Mandatory Nine-Year Tenure Limit on IDs

Currently, Listing Rule 210(5)(d)(iii) of the SGX-ST Mainboard Rules and Listing Rule 406(3)(d)(iii) of the SGX-ST Catalist Rules provide that a director of a listed issuer is not independent if he/she has been a director of a listed issuer for an aggregate period of more than nine years (whether before or after listing) unless his/her continued appointment as an ID has been approved in separate resolutions by:

(i) all shareholders of the issuer; and

(ii) shareholders of the issuer excluding its directors and CEO and associates of the directors and CEO (“Two-tier Vote”).

In line with CGAC’s recommendation, SGX RegCo proposes to amend the SGX-ST Mainboard Rules and SGX-ST Catalist Rules to:

  • Provide that a director who has been a director of an issuer for an aggregate period of more than nine years (whether before or after listing) will not be considered independent. The nine-year tenure limit is aligned with the tenure limit imposed by MAS on IDs of Singapore-incorporated banks, insurers and managers of real estate investment trusts (“REIT Managers”); and
  • Remove the Two-tier Vote mechanism for long-serving IDs.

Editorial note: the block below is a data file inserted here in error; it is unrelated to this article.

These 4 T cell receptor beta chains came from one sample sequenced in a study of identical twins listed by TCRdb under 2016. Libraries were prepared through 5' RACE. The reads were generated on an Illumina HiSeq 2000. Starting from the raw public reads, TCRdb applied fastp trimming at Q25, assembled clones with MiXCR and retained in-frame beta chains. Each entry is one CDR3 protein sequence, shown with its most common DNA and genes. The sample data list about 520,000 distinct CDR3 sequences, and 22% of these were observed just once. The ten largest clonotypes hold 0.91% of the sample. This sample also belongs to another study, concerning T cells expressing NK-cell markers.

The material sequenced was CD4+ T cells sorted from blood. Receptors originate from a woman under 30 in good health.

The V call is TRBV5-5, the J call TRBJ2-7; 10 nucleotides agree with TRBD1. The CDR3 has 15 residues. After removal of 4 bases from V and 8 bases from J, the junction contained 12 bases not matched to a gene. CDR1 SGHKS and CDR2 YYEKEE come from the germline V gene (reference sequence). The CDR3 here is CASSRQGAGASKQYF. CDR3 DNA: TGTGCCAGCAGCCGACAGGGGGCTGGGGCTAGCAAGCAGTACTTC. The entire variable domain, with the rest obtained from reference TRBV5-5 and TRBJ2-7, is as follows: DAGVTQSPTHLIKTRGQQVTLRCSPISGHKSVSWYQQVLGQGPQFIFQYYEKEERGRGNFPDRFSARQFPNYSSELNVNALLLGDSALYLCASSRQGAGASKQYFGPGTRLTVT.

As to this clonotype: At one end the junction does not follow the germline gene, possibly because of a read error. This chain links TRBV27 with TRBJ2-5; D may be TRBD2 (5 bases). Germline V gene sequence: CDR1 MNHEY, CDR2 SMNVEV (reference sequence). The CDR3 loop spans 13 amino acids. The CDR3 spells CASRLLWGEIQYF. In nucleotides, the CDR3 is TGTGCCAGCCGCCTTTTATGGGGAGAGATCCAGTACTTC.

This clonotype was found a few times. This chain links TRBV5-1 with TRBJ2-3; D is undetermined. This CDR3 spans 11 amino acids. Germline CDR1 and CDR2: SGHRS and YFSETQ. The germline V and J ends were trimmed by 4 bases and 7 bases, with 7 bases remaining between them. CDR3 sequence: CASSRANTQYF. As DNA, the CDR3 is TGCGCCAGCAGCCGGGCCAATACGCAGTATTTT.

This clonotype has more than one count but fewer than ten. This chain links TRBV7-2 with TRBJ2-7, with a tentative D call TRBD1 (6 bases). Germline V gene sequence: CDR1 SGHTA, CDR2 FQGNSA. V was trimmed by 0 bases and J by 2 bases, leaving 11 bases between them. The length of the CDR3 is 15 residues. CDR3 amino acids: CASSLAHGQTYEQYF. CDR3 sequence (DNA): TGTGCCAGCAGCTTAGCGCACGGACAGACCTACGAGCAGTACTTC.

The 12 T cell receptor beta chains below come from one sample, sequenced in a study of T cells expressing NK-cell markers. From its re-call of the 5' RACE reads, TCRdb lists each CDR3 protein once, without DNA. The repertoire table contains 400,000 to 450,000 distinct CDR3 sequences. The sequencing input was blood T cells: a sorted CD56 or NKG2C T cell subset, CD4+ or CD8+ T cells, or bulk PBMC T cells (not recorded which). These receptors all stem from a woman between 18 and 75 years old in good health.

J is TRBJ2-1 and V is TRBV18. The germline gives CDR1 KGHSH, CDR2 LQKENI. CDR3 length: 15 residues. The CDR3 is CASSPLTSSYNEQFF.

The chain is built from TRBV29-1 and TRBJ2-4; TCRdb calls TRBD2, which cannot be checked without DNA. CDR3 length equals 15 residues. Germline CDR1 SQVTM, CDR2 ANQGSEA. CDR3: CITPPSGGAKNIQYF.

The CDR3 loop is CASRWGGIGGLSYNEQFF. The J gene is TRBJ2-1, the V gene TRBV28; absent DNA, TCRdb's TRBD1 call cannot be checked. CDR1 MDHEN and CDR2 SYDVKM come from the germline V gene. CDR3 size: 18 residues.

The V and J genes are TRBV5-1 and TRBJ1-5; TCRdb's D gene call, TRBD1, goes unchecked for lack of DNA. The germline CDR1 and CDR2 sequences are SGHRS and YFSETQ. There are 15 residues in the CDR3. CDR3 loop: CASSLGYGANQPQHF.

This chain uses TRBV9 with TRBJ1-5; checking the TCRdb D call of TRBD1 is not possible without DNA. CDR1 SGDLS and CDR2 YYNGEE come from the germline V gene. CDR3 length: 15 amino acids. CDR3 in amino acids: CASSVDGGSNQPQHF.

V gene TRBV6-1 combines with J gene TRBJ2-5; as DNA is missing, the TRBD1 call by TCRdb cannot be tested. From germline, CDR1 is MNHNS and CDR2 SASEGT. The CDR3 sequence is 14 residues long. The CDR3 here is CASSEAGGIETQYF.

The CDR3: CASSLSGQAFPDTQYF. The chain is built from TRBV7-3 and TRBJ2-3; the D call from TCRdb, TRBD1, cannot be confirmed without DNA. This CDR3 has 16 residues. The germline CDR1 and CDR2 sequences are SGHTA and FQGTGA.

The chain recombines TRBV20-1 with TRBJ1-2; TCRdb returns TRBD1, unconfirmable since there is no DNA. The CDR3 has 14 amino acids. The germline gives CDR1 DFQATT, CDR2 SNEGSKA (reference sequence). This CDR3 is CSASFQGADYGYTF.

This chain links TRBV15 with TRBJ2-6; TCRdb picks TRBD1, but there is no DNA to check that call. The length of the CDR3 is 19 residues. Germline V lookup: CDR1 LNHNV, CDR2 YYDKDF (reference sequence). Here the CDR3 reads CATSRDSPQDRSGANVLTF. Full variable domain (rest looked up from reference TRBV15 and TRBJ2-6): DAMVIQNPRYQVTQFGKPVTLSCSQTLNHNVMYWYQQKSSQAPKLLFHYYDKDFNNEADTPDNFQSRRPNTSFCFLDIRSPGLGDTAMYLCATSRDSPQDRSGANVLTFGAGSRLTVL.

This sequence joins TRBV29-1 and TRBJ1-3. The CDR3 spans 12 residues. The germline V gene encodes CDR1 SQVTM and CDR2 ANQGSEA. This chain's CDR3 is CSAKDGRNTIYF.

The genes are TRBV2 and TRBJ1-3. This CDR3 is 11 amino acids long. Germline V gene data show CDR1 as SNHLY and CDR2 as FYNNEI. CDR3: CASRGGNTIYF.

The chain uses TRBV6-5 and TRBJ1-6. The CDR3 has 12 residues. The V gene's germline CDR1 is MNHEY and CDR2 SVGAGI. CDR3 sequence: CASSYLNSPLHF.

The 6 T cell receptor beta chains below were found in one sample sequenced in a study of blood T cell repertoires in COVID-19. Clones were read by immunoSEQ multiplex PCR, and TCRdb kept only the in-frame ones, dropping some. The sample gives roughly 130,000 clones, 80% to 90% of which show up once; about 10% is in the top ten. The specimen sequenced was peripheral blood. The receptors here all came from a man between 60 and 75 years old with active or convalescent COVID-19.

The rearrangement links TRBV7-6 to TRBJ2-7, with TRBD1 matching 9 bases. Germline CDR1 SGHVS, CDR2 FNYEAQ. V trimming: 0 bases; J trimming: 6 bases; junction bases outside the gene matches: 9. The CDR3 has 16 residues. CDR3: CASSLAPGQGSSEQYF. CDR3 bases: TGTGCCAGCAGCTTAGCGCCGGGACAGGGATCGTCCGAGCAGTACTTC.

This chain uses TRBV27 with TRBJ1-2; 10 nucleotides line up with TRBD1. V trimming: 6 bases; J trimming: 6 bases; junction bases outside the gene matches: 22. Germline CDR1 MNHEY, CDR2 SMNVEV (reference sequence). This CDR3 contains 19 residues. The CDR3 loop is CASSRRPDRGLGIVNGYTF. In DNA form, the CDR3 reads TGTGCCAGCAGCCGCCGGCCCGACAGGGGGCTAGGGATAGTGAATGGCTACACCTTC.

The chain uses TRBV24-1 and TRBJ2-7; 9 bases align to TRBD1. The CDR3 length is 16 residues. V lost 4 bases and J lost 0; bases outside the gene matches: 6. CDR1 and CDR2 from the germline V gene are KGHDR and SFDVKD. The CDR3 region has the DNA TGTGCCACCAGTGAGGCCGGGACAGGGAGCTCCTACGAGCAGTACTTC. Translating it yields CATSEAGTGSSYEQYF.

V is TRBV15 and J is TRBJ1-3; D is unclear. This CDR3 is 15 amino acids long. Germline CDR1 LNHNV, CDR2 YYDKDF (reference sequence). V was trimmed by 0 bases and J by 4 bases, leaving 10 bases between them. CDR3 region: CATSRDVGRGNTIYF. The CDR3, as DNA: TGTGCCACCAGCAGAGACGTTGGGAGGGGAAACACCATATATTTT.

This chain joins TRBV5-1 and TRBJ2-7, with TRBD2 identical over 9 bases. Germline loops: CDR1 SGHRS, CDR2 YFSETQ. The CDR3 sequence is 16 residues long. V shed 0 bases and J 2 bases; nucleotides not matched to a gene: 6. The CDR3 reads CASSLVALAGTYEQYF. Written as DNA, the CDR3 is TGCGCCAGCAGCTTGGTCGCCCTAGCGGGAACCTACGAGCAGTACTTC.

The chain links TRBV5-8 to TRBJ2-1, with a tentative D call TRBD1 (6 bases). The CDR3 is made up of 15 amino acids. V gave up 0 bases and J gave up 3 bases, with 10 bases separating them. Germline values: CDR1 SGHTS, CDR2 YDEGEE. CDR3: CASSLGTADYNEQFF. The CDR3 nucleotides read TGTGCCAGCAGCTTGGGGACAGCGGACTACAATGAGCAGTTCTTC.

Mandatory Disclosure of Remuneration Details of Directors and CEO

Currently, Principle 8 of the Code provides that a listed issuer must be transparent on its remuneration policies, level and mix of remuneration, the procedure for setting remuneration, and the relationships between remuneration, performance and value creation. Provision 8.1 of the Code recommends that a listed issuer should disclose in its annual report the policy and criteria for setting remuneration, as well as names, amounts and breakdown of remuneration of, among other things, each individual director and the CEO.

SGX RegCo is of the view that the remuneration details of directors and the CEOs should be transparent as they have a fiduciary duty and the question of competition is less of a concern. Therefore, it is proposed that the SGX-ST Mainboard Rules and SGX-ST Catalist Rules be amended to require:

  • Companies listed on SGX-ST to disclose the exact amount and breakdown of remuneration of each director and the CEO in the annual report on a named basis.
  • Real estate investment trusts (“REITs”) and business trusts (“BT”) listed on SGX-ST to disclose the exact amount and breakdown of remuneration of each director and the CEO of the REIT Managers and BT trustee-managers in the annual report on a named basis.

Singapore - Due dates

Estimated Chargeable Income (ECI) (September year-end)- 31- December-2022

GST Return: October 2022 – December 2022- 31 January 2023